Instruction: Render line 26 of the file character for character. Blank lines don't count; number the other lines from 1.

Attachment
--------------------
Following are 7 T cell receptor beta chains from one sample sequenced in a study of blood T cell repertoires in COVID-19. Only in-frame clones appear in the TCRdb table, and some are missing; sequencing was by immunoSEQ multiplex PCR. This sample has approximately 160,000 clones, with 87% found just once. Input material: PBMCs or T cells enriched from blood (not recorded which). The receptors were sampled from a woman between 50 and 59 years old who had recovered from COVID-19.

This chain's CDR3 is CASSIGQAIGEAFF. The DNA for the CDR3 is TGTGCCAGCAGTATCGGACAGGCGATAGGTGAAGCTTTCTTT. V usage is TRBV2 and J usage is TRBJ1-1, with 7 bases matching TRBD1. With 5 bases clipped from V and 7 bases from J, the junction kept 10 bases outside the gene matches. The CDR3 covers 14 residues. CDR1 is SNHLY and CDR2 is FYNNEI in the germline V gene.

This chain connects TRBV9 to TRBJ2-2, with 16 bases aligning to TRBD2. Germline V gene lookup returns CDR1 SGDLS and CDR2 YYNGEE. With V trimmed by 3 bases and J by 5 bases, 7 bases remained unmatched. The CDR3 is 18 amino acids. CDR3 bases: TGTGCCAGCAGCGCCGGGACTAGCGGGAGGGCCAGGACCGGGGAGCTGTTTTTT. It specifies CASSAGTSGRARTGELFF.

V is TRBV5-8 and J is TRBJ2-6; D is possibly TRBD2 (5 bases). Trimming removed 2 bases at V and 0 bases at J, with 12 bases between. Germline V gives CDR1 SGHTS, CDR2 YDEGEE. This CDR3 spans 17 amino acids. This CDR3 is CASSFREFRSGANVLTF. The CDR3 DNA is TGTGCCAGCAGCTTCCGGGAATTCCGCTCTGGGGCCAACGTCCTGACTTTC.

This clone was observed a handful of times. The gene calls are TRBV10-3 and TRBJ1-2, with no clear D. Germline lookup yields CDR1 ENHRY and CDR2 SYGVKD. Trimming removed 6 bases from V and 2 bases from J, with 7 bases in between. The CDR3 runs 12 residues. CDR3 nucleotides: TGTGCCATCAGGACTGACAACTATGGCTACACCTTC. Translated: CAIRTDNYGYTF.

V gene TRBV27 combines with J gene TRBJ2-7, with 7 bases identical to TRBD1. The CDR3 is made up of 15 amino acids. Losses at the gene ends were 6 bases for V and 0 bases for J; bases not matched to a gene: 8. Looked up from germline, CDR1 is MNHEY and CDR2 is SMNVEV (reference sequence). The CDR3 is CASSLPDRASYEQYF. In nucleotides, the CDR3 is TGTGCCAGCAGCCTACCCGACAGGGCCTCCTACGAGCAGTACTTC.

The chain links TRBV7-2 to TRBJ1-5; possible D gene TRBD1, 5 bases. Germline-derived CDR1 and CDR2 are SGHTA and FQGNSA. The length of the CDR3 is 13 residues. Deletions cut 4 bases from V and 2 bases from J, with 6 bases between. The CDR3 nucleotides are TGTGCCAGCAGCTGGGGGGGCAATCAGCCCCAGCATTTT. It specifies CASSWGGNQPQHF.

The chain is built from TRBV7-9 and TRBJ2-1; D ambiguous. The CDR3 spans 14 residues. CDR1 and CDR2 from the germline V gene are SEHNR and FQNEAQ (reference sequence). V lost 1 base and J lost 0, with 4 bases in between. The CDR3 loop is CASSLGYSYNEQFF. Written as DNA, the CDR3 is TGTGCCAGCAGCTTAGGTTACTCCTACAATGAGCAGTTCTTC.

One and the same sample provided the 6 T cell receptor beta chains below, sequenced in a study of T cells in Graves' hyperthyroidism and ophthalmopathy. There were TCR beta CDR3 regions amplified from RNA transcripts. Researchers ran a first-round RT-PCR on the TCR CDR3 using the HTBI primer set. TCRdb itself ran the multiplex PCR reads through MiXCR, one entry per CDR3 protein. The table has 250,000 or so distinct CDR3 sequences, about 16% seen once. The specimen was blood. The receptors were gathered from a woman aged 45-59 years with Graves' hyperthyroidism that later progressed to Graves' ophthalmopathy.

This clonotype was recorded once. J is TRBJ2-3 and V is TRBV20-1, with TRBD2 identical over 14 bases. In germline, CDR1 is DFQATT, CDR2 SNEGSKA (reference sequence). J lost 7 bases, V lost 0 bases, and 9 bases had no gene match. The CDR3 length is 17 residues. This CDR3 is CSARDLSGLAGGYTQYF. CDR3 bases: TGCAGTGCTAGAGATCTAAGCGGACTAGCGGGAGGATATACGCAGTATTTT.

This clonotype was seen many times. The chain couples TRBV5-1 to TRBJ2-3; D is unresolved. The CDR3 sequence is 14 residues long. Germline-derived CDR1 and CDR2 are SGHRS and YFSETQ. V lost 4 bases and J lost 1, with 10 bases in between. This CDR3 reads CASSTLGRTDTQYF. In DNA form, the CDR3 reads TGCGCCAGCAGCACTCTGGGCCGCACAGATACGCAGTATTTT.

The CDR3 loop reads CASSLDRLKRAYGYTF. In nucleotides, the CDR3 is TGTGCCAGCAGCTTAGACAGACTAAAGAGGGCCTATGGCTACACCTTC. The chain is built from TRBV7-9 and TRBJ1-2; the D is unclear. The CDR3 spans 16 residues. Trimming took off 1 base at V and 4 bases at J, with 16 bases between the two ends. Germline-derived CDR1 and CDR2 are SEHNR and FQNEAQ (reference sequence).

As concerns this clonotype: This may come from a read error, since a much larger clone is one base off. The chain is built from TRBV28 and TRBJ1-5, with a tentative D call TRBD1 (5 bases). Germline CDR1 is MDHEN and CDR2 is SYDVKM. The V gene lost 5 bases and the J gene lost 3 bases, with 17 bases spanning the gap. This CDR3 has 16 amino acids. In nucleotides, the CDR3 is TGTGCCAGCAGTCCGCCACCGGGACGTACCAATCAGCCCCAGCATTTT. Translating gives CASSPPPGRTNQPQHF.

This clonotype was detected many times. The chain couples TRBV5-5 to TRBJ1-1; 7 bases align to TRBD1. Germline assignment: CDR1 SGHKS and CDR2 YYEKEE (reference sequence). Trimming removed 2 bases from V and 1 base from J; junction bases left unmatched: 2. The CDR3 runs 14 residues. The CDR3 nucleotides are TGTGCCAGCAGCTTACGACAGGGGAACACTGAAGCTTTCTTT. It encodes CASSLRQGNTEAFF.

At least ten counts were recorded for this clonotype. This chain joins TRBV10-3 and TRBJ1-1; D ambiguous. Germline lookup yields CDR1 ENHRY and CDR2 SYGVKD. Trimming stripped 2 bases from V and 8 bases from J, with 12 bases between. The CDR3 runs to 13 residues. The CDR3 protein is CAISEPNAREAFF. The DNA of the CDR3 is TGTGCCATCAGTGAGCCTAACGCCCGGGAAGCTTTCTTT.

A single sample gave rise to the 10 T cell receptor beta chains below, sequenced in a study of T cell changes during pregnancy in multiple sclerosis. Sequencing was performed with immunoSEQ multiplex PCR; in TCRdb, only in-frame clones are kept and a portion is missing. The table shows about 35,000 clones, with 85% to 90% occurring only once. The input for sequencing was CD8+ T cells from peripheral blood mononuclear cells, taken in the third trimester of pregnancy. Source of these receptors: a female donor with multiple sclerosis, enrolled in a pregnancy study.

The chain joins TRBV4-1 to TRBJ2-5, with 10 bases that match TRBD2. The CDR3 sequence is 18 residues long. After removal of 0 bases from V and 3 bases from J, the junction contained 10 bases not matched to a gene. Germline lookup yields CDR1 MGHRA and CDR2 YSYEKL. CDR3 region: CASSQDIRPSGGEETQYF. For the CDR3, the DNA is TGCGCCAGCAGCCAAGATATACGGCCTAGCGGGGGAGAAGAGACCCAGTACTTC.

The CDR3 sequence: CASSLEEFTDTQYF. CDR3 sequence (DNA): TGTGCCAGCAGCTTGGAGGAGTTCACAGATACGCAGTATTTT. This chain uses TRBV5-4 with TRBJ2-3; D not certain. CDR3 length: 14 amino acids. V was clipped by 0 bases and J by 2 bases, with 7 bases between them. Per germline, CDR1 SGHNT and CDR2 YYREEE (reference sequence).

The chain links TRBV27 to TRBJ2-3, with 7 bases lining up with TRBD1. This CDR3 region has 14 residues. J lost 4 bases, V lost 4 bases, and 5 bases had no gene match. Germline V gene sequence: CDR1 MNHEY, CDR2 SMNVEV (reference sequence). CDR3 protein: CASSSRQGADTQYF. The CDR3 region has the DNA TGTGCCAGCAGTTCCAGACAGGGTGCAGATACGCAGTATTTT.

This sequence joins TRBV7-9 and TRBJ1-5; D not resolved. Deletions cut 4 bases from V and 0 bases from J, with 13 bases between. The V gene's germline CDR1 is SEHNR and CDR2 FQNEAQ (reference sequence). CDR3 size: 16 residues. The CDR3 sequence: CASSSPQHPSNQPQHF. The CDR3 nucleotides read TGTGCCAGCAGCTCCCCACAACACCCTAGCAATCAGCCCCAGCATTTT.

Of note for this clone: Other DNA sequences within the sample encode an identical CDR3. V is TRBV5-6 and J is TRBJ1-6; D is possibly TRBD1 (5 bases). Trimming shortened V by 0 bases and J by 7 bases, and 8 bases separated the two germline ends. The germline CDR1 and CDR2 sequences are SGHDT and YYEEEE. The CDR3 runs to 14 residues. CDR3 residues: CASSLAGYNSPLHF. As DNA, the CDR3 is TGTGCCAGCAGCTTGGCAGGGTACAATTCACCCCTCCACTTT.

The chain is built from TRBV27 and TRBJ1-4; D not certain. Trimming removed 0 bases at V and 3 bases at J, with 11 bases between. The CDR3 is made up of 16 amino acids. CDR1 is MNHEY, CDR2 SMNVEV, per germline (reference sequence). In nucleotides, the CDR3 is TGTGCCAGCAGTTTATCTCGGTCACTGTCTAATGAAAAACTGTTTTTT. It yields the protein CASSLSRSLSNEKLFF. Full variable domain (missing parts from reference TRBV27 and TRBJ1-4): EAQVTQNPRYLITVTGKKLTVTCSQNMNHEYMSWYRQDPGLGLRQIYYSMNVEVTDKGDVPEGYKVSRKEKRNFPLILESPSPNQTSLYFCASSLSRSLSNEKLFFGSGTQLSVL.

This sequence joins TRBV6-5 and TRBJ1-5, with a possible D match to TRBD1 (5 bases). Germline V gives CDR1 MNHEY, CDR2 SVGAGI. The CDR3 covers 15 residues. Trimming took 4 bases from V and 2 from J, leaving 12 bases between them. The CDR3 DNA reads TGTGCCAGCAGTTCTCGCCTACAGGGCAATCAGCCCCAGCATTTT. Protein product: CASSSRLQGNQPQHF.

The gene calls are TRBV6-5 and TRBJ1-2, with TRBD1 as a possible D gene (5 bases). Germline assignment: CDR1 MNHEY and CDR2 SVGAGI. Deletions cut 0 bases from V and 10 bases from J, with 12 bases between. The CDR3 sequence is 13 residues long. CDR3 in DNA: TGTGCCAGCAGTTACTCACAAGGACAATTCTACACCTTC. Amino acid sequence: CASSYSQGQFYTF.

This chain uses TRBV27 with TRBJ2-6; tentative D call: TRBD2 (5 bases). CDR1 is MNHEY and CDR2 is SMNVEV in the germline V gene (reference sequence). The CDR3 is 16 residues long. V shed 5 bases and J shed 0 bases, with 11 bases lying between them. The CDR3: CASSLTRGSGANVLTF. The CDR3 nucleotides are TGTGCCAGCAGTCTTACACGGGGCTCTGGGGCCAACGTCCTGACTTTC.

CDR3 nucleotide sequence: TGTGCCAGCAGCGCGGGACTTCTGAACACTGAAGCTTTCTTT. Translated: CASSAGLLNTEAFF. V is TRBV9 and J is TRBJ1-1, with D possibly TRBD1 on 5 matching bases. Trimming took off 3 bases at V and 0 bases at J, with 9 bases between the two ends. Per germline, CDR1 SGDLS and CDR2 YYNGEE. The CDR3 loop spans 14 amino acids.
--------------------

CDR3 nucleotide sequence: TGTGCCAGCAGCGCGGGACTTCTGAACACTGAAGCTTTCTTT. Translated: CASSAGLLNTEAFF. V is TRBV9 and J is TRBJ1-1, with D possibly TRBD1 on 5 matching bases. Trimming took off 3 bases at V and 0 bases at J, with 9 bases between the two ends. Per germline, CDR1 SGDLS and CDR2 YYNGEE. The CDR3 loop spans 14 amino acids.